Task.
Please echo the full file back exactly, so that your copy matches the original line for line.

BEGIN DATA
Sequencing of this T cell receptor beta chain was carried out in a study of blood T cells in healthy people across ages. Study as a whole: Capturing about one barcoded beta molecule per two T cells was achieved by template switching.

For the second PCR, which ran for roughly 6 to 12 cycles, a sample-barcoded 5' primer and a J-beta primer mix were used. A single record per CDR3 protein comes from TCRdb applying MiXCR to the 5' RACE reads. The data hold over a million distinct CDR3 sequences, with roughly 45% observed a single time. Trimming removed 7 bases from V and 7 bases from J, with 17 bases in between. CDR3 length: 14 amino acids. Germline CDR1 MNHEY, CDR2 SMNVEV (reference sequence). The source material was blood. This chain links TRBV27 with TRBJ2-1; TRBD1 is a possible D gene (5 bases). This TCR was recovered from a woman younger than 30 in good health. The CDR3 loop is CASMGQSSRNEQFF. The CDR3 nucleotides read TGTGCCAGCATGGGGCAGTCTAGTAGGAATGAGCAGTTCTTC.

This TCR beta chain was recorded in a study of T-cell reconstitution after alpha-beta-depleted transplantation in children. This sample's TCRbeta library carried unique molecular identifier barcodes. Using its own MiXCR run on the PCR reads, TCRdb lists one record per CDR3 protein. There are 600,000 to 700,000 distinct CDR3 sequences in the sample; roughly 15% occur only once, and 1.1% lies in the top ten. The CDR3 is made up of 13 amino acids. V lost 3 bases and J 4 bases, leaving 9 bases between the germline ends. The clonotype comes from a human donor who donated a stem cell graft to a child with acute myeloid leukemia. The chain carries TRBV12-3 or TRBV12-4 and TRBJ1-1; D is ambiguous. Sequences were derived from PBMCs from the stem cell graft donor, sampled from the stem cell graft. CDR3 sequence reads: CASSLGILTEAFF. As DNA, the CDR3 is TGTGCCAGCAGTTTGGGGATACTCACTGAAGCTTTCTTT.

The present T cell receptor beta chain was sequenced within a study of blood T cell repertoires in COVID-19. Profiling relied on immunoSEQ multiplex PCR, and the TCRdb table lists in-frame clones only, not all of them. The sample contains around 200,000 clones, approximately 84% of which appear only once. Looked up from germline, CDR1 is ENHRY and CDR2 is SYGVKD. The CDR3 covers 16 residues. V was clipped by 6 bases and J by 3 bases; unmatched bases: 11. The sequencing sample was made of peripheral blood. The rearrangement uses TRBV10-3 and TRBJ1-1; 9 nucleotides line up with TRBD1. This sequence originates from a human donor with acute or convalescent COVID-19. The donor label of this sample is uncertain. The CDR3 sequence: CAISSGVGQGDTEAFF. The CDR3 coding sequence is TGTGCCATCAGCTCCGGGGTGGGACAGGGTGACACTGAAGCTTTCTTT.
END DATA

Sequencing of this T cell receptor beta chain was carried out in a study of blood T cells in healthy people across ages. Study as a whole: Capturing about one barcoded beta molecule per two T cells was achieved by template switching.

For the second PCR, which ran for roughly 6 to 12 cycles, a sample-barcoded 5' primer and a J-beta primer mix were used. A single record per CDR3 protein comes from TCRdb applying MiXCR to the 5' RACE reads. The data hold over a million distinct CDR3 sequences, with roughly 45% observed a single time. Trimming removed 7 bases from V and 7 bases from J, with 17 bases in between. CDR3 length: 14 amino acids. Germline CDR1 MNHEY, CDR2 SMNVEV (reference sequence). The source material was blood. This chain links TRBV27 with TRBJ2-1; TRBD1 is a possible D gene (5 bases). This TCR was recovered from a woman younger than 30 in good health. The CDR3 loop is CASMGQSSRNEQFF. The CDR3 nucleotides read TGTGCCAGCATGGGGCAGTCTAGTAGGAATGAGCAGTTCTTC.

This TCR beta chain was recorded in a study of T-cell reconstitution after alpha-beta-depleted transplantation in children. This sample's TCRbeta library carried unique molecular identifier barcodes. Using its own MiXCR run on the PCR reads, TCRdb lists one record per CDR3 protein. There are 600,000 to 700,000 distinct CDR3 sequences in the sample; roughly 15% occur only once, and 1.1% lies in the top ten. The CDR3 is made up of 13 amino acids. V lost 3 bases and J 4 bases, leaving 9 bases between the germline ends. The clonotype comes from a human donor who donated a stem cell graft to a child with acute myeloid leukemia. The chain carries TRBV12-3 or TRBV12-4 and TRBJ1-1; D is ambiguous. Sequences were derived from PBMCs from the stem cell graft donor, sampled from the stem cell graft. CDR3 sequence reads: CASSLGILTEAFF. As DNA, the CDR3 is TGTGCCAGCAGTTTGGGGATACTCACTGAAGCTTTCTTT.

The present T cell receptor beta chain was sequenced within a study of blood T cell repertoires in COVID-19. Profiling relied on immunoSEQ multiplex PCR, and the TCRdb table lists in-frame clones only, not all of them. The sample contains around 200,000 clones, approximately 84% of which appear only once. Looked up from germline, CDR1 is ENHRY and CDR2 is SYGVKD. The CDR3 covers 16 residues. V was clipped by 6 bases and J by 3 bases; unmatched bases: 11. The sequencing sample was made of peripheral blood. The rearrangement uses TRBV10-3 and TRBJ1-1; 9 nucleotides line up with TRBD1. This sequence originates from a human donor with acute or convalescent COVID-19. The donor label of this sample is uncertain. The CDR3 sequence: CAISSGVGQGDTEAFF. The CDR3 coding sequence is TGTGCCATCAGCTCCGGGGTGGGACAGGGTGACACTGAAGCTTTCTTT.